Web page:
this was mostly attributed to development flat-out refusing to even test compatibility with a beta product (Firefox 3 and IE8 come to mind from recent experience), since they didn't want to have to muck about with the code to get it to work, and then muck about with it even more when a given browser went from Beta to GA.

            Then they suck. That's how the game is played when you're a large company building a browser based application for wide release. They should have been testing on the alphas and betas, and ha

      • Re: (Score:3, Informative)

        I rather hate their stuff as well. Their Java applets tend to crash a few times a week for me. I'm glad when they do, because everything loads considerably faster afterwards. It seems like whatever they have as their failsafe system works far better than their Java implimentation.
      • I want to run away from their product even if the patents are not invalidated. They're all pieces of crap that rely heavily on Java applets and fail to support updates for browsers when they come out, like Firefox 3.5, Safari 4, etc.

        I remember two years ago, there was a period of time where they told users not to upgrade to Firefox 2 or IE7 because they didn't have support lined up for them yet.

        Amen. And their latest incarnation (at least, the latest that FSU is using) is so bloated that the computers at my testing center (not bleeding edge, but not 10 years old either) end up thrashing so hard that it takes me 45 seconds between typing and having it show up on the screen.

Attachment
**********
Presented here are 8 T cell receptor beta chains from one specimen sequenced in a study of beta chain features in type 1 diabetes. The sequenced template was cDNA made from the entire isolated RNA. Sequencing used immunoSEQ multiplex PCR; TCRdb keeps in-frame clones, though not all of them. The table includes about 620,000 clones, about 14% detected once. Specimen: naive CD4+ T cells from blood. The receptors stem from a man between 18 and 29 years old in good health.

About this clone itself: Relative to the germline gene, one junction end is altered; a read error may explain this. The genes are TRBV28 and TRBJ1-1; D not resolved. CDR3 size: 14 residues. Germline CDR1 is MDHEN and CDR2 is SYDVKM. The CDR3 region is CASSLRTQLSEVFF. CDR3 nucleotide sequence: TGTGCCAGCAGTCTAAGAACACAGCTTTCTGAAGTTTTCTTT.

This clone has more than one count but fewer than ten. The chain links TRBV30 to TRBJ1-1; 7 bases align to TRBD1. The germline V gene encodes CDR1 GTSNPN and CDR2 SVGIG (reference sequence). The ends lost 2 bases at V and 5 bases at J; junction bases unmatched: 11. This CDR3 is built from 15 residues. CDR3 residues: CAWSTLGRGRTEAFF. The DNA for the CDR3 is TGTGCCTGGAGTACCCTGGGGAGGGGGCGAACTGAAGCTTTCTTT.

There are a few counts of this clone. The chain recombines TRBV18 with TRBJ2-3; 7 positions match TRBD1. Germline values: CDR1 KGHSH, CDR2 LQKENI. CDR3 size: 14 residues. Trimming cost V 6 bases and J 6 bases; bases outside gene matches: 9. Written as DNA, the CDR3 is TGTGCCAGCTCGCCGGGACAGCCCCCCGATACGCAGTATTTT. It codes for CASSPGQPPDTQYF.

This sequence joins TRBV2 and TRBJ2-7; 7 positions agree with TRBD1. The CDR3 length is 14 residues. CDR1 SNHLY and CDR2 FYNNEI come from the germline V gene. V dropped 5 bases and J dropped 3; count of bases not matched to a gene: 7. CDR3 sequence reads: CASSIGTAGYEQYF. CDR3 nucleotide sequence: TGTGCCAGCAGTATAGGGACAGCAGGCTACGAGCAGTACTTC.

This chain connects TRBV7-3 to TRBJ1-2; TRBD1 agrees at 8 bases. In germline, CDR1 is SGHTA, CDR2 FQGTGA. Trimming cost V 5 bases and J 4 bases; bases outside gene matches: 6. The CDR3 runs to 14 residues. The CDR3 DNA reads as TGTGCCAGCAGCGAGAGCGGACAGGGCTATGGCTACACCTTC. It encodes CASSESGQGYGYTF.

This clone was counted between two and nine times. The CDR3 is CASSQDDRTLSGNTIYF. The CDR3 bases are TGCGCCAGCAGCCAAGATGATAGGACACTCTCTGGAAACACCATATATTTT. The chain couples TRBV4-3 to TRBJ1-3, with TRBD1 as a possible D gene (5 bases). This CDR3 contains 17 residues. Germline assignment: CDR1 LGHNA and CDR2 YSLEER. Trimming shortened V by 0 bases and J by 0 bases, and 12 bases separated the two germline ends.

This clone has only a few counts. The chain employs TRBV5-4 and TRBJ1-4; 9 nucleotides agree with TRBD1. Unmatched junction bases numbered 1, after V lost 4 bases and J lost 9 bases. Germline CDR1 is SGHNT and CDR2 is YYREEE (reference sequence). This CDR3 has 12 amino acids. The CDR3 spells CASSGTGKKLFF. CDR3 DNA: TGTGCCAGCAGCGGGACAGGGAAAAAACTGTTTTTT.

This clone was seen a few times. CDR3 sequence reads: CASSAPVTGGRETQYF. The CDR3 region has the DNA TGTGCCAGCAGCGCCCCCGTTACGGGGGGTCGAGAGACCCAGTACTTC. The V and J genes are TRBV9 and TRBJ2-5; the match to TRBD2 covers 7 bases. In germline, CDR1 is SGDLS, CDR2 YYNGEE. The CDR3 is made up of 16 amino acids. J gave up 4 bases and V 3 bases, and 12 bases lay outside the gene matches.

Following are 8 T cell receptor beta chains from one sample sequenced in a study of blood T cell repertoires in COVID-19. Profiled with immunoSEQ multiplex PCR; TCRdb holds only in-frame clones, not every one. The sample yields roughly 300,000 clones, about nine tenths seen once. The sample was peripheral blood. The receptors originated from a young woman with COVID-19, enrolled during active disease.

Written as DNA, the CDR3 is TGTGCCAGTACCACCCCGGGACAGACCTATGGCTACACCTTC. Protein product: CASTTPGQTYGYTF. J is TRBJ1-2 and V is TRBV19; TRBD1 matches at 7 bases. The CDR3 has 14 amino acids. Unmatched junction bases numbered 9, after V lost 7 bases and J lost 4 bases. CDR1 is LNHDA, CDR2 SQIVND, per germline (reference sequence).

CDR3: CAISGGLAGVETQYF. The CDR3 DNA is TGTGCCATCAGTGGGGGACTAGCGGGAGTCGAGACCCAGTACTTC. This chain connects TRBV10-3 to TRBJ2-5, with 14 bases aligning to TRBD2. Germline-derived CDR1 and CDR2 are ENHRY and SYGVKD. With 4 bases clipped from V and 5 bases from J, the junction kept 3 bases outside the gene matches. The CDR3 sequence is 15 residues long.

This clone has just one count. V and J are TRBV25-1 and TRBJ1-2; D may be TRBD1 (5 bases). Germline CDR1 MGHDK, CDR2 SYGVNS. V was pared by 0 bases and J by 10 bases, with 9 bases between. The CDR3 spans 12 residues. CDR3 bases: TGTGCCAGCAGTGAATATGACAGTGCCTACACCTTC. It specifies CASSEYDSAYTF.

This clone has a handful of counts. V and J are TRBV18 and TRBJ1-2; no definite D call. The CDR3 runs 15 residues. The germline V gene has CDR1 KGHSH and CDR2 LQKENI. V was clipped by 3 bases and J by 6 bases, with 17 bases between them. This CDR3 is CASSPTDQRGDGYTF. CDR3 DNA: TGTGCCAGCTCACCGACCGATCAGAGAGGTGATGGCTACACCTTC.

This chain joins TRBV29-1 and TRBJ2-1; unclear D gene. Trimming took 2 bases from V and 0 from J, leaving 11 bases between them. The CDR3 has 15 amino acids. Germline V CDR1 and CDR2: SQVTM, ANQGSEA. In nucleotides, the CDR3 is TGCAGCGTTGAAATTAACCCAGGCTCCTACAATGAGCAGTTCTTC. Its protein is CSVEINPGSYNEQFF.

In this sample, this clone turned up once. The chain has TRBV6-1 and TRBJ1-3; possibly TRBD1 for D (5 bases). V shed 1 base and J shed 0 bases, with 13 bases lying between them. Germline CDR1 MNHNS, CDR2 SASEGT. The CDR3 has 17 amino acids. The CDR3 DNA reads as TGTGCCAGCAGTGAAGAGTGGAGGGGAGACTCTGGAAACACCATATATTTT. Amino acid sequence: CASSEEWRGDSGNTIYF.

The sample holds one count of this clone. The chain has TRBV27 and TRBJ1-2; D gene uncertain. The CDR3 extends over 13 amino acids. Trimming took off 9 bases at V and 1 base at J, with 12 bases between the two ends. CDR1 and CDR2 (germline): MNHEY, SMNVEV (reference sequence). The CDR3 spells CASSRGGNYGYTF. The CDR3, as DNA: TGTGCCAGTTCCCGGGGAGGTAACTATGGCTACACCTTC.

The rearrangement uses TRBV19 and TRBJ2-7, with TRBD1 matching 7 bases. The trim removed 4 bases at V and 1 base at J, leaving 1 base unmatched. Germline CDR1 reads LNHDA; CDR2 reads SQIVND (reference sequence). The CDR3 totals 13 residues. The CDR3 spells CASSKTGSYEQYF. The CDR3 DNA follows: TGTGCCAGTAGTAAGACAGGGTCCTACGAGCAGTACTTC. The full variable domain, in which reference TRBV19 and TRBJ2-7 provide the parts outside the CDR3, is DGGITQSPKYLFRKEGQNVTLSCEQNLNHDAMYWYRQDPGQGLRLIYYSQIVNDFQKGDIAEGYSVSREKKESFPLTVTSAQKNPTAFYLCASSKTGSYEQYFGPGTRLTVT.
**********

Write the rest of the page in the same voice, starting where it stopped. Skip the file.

It makes the exams for my upcoming "Statistics For Scientists/Engineers" scare me even more than the class itself does...

    • by fbjon (692006)
      Wait, so does Moodle have license issues with Blackboard?
    • by edremy (36408) on Tuesday July 28, 2009 @11:43AM (#28853463) Journal
      Everybody already is running away. Check out the market share numbers- BB is on a serious decline, with most small schools like the one I work for ditching them for almost anything else.

      Sadly, we went for Angel, which has been bought out by BB so we need to do another switch. BB will be among the possible options we'll be putting out there for the committee, but given our previous miserable experience with them I'll be amazed if we pick it over either Moodle or Sakai.

      • by db32 (862117)
        I don't know anything about the backends, but I can say as a student Angel has been my favorite setup that I have had to deal with thus far. My least favorite was a homegrown thing described as a "clone" of BB and if the normal BB product is anything like it then it should deserve to die a horrible and painful death.

        However, there have been plenty of good products ruined by shitty companies.
      • by amicusNYCL (1538833) on Tuesday July 28, 2009 @02:54PM (#28856739)